Stretch your legs, arms and back on a regular basis. And don’t forget the less obvious ones: your fingers and your eyes too, seeing as you are constantly typing and looking at the screen. The muscles aiding eye movement and finger dexterity need a break too, so give them a little rest and take time to stretch and recalibrate. It’s really common to get cramps in the fingers and hands – not to mention repetitive strain injury. Eye strain can lead to headaches – a very common symptom of excessive screen time, so make sure to readjust your gaze by looking at different things around the room, at different distances, to take your focus out of its singular gaze.
Work can be stressful, particularly around deadline week, which is why taking breaks is so important. It’s also important to take a step back from time to time, to assess the situation and it’s gravity. More often that not, the situation is not life or death, and is unlikely to mark the end of the world.
Meditation is an effective way to deal with stressful situations, and it can be done anywhere – you don’t have to be sat in a yoga ashram on top of a mountain (though this may be favourable) – you just need to be mindful, aware and take the time to breathe. Find an empty meeting room to take a breather in, or go and sit in your car for 10 minutes – and don’t forget to crack a window.
Organisation of space
This one seems pretty simple, and it is. The way you organise your space can impact your productivity. I am one of those ‘organised mess’ types – and it tends to work for me, but it’s not one I highly recommend for work.
1. Focus on minimalism: Less is definitely more when it comes to your work station.
2. Keep things organised: File away your documents (not that anybody uses paper anymore), organise your desktop, and keep everything backed up!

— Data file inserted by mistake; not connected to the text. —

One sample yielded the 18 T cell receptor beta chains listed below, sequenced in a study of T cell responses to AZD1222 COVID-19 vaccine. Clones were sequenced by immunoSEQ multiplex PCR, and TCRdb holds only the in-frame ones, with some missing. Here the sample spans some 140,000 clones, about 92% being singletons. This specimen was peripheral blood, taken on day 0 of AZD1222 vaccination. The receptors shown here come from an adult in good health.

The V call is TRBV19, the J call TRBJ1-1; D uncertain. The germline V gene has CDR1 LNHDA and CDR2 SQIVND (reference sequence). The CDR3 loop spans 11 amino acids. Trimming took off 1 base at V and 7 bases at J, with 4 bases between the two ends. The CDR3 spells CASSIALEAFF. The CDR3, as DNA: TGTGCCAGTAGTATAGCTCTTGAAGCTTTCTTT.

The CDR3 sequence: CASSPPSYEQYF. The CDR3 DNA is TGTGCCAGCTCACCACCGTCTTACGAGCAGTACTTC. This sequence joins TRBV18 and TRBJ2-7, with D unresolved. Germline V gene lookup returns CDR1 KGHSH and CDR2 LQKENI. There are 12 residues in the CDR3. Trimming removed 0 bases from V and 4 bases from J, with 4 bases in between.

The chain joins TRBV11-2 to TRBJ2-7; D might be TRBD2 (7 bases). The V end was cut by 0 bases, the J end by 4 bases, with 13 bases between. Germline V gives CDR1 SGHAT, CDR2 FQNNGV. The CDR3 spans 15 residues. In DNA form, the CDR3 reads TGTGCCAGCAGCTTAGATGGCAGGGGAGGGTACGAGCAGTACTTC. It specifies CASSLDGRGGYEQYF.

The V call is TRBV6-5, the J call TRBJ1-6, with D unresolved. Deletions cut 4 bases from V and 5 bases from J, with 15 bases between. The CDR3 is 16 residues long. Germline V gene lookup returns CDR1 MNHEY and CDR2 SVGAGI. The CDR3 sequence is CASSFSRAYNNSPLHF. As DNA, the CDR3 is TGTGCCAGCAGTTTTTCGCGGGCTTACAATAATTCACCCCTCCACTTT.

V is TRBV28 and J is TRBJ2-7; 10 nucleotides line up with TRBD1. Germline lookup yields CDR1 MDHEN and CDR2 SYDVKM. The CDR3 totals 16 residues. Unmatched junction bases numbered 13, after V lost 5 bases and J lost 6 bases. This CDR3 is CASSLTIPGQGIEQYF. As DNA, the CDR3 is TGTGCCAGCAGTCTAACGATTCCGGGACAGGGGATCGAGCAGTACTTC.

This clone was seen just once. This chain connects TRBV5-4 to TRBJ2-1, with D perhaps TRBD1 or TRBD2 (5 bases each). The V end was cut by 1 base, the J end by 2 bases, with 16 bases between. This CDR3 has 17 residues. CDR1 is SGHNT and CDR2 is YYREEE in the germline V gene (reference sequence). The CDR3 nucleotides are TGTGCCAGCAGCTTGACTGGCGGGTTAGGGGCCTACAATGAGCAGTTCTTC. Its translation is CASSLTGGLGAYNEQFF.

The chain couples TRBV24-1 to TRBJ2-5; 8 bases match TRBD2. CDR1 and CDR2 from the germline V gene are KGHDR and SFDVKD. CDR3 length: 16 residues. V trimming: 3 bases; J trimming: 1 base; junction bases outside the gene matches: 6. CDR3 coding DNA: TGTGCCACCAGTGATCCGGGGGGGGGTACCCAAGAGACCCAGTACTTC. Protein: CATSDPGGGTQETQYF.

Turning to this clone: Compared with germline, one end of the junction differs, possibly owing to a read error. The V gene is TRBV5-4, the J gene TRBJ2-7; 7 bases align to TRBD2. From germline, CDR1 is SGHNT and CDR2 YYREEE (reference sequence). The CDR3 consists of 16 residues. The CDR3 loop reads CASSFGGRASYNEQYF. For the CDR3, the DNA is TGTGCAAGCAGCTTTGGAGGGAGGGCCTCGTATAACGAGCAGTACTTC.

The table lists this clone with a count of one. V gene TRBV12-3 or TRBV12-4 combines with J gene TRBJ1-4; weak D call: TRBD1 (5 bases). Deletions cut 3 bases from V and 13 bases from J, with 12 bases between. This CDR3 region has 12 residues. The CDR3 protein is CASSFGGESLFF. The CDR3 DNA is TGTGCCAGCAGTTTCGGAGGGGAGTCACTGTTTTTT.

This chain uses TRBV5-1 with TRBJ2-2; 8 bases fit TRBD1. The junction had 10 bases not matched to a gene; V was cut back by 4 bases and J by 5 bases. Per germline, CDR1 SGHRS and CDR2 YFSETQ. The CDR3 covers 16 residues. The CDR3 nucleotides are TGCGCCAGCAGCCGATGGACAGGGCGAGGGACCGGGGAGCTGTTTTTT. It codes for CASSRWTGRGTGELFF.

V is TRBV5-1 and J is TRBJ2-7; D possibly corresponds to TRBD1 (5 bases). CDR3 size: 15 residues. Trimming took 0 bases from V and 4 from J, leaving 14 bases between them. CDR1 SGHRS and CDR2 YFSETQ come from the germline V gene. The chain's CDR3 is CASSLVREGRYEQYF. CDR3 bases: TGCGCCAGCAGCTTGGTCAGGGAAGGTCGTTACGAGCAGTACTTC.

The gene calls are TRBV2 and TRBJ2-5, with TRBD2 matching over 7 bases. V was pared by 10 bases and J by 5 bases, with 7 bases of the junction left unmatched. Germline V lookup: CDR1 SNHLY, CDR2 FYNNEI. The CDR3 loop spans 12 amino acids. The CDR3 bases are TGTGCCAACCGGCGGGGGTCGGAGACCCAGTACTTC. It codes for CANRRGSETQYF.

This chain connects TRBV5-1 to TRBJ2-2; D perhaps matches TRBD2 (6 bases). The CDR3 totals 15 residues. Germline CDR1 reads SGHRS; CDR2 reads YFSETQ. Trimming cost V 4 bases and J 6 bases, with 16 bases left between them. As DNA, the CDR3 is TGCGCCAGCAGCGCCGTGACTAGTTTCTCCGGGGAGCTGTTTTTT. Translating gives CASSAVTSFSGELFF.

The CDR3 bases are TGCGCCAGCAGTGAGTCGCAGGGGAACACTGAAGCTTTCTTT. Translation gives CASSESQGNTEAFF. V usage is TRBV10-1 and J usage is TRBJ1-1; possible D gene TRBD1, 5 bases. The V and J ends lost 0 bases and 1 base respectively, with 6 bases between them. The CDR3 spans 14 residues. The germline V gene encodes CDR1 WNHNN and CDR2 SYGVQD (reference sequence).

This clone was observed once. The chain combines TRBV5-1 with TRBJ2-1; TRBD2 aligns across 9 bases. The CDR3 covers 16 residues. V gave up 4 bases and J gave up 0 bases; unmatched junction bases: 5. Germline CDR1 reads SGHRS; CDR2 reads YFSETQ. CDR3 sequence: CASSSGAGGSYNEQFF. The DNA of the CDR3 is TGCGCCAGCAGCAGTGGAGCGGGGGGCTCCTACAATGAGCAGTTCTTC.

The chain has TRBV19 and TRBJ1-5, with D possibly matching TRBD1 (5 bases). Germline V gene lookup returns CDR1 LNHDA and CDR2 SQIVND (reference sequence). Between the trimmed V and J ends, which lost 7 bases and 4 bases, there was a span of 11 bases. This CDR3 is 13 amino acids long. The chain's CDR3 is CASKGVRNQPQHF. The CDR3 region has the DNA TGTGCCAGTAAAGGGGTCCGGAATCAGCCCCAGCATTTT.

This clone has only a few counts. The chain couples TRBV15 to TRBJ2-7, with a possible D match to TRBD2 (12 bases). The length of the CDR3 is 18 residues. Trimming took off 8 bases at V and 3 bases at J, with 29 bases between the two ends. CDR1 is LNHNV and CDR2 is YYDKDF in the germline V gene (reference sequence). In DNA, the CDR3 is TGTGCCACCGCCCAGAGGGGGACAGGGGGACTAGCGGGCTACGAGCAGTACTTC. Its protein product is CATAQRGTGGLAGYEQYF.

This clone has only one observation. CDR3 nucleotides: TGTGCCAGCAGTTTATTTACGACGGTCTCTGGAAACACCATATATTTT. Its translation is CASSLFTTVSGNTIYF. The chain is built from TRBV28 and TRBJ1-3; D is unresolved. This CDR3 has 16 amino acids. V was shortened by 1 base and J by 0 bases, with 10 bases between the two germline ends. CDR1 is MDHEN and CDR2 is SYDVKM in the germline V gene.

3. Positive reinforcement: Whether it’s a photo of your family, or a motivational mantra that puts a smile on your face – have it at your desk as a little reminder on those days that test your patience.
4. Set the mood: Make sure that the lighting works in your favour, and have enough light around you to avoid eye strain when looking at the screen.
5. Air conditioning: Avoid sitting directly under an AC vent, well, because a constant draft just isn’t very good for you.
Move Move Move
You’ve got to keep moving throughout the day; whether it’s taking the stairs instead of the lift, parking further away from the office so you get some steps in before you get to work, or leaving your car at home and taking public transport part of the way, so you move around more. Going from bed, to car, to desk is not a healthy combination; even if you do an hour of fitness a day, you still need to be fairly active during those working hours to really feel the benefits.
These are all super simple steps to keeping a healthy work environment, but they only make a difference if you make them a daily habit. Try changing one or two things at a time to see if they make a difference – you might be pleasantly surprised. It’s a new year after all.